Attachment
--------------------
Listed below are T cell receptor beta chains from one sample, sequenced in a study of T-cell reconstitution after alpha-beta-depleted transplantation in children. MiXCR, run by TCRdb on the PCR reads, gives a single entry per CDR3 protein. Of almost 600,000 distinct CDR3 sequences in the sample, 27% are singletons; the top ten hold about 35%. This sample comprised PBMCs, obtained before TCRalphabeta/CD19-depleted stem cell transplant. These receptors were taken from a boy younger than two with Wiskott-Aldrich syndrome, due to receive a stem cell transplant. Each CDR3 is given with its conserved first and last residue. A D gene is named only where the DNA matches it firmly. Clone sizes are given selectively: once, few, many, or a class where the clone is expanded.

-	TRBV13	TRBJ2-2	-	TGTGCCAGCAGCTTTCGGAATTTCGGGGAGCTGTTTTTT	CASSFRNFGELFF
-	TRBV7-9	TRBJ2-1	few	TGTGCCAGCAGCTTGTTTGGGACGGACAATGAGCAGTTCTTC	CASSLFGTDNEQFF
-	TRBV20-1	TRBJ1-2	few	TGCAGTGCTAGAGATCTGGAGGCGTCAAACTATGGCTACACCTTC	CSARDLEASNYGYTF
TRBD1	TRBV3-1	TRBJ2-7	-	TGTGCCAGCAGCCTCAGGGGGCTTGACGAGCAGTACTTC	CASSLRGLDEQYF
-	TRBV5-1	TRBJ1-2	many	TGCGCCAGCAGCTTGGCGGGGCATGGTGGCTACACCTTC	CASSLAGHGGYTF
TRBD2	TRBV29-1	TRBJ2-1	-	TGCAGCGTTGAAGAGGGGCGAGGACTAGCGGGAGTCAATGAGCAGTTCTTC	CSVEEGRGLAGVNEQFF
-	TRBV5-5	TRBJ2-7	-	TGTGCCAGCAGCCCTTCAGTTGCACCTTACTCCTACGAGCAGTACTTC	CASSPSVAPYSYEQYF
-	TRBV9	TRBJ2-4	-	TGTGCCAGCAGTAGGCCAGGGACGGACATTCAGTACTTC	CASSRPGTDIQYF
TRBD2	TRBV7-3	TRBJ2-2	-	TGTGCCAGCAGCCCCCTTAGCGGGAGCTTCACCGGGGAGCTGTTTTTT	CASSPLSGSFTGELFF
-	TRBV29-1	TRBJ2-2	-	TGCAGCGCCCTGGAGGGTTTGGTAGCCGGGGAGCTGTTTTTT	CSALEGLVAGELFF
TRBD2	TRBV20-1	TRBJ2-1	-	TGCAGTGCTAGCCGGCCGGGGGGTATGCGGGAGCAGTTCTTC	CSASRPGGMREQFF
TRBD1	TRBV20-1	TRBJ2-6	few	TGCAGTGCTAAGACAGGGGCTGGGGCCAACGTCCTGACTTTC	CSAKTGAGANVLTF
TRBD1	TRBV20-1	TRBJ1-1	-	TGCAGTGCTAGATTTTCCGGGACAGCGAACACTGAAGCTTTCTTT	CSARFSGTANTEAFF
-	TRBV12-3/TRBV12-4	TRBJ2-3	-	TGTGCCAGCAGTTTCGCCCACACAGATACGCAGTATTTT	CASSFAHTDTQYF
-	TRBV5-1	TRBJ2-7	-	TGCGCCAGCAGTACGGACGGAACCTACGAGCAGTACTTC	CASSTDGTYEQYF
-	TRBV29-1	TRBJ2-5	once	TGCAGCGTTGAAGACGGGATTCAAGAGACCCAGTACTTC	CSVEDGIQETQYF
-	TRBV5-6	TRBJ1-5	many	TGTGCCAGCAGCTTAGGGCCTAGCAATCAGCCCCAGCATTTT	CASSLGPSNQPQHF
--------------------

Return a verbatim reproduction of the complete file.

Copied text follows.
Listed below are T cell receptor beta chains from one sample, sequenced in a study of T-cell reconstitution after alpha-beta-depleted transplantation in children. MiXCR, run by TCRdb on the PCR reads, gives a single entry per CDR3 protein. Of almost 600,000 distinct CDR3 sequences in the sample, 27% are singletons; the top ten hold about 35%. This sample comprised PBMCs, obtained before TCRalphabeta/CD19-depleted stem cell transplant. These receptors were taken from a boy younger than two with Wiskott-Aldrich syndrome, due to receive a stem cell transplant. Each CDR3 is given with its conserved first and last residue. A D gene is named only where the DNA matches it firmly. Clone sizes are given selectively: once, few, many, or a class where the clone is expanded.

-	TRBV13	TRBJ2-2	-	TGTGCCAGCAGCTTTCGGAATTTCGGGGAGCTGTTTTTT	CASSFRNFGELFF
-	TRBV7-9	TRBJ2-1	few	TGTGCCAGCAGCTTGTTTGGGACGGACAATGAGCAGTTCTTC	CASSLFGTDNEQFF
-	TRBV20-1	TRBJ1-2	few	TGCAGTGCTAGAGATCTGGAGGCGTCAAACTATGGCTACACCTTC	CSARDLEASNYGYTF
TRBD1	TRBV3-1	TRBJ2-7	-	TGTGCCAGCAGCCTCAGGGGGCTTGACGAGCAGTACTTC	CASSLRGLDEQYF
-	TRBV5-1	TRBJ1-2	many	TGCGCCAGCAGCTTGGCGGGGCATGGTGGCTACACCTTC	CASSLAGHGGYTF
TRBD2	TRBV29-1	TRBJ2-1	-	TGCAGCGTTGAAGAGGGGCGAGGACTAGCGGGAGTCAATGAGCAGTTCTTC	CSVEEGRGLAGVNEQFF
-	TRBV5-5	TRBJ2-7	-	TGTGCCAGCAGCCCTTCAGTTGCACCTTACTCCTACGAGCAGTACTTC	CASSPSVAPYSYEQYF
-	TRBV9	TRBJ2-4	-	TGTGCCAGCAGTAGGCCAGGGACGGACATTCAGTACTTC	CASSRPGTDIQYF
TRBD2	TRBV7-3	TRBJ2-2	-	TGTGCCAGCAGCCCCCTTAGCGGGAGCTTCACCGGGGAGCTGTTTTTT	CASSPLSGSFTGELFF
-	TRBV29-1	TRBJ2-2	-	TGCAGCGCCCTGGAGGGTTTGGTAGCCGGGGAGCTGTTTTTT	CSALEGLVAGELFF
TRBD2	TRBV20-1	TRBJ2-1	-	TGCAGTGCTAGCCGGCCGGGGGGTATGCGGGAGCAGTTCTTC	CSASRPGGMREQFF
TRBD1	TRBV20-1	TRBJ2-6	few	TGCAGTGCTAAGACAGGGGCTGGGGCCAACGTCCTGACTTTC	CSAKTGAGANVLTF
TRBD1	TRBV20-1	TRBJ1-1	-	TGCAGTGCTAGATTTTCCGGGACAGCGAACACTGAAGCTTTCTTT	CSARFSGTANTEAFF
-	TRBV12-3/TRBV12-4	TRBJ2-3	-	TGTGCCAGCAGTTTCGCCCACACAGATACGCAGTATTTT	CASSFAHTDTQYF
-	TRBV5-1	TRBJ2-7	-	TGCGCCAGCAGTACGGACGGAACCTACGAGCAGTACTTC	CASSTDGTYEQYF
-	TRBV29-1	TRBJ2-5	once	TGCAGCGTTGAAGACGGGATTCAAGAGACCCAGTACTTC	CSVEDGIQETQYF
-	TRBV5-6	TRBJ1-5	many	TGTGCCAGCAGCTTAGGGCCTAGCAATCAGCCCCAGCATTTT	CASSLGPSNQPQHF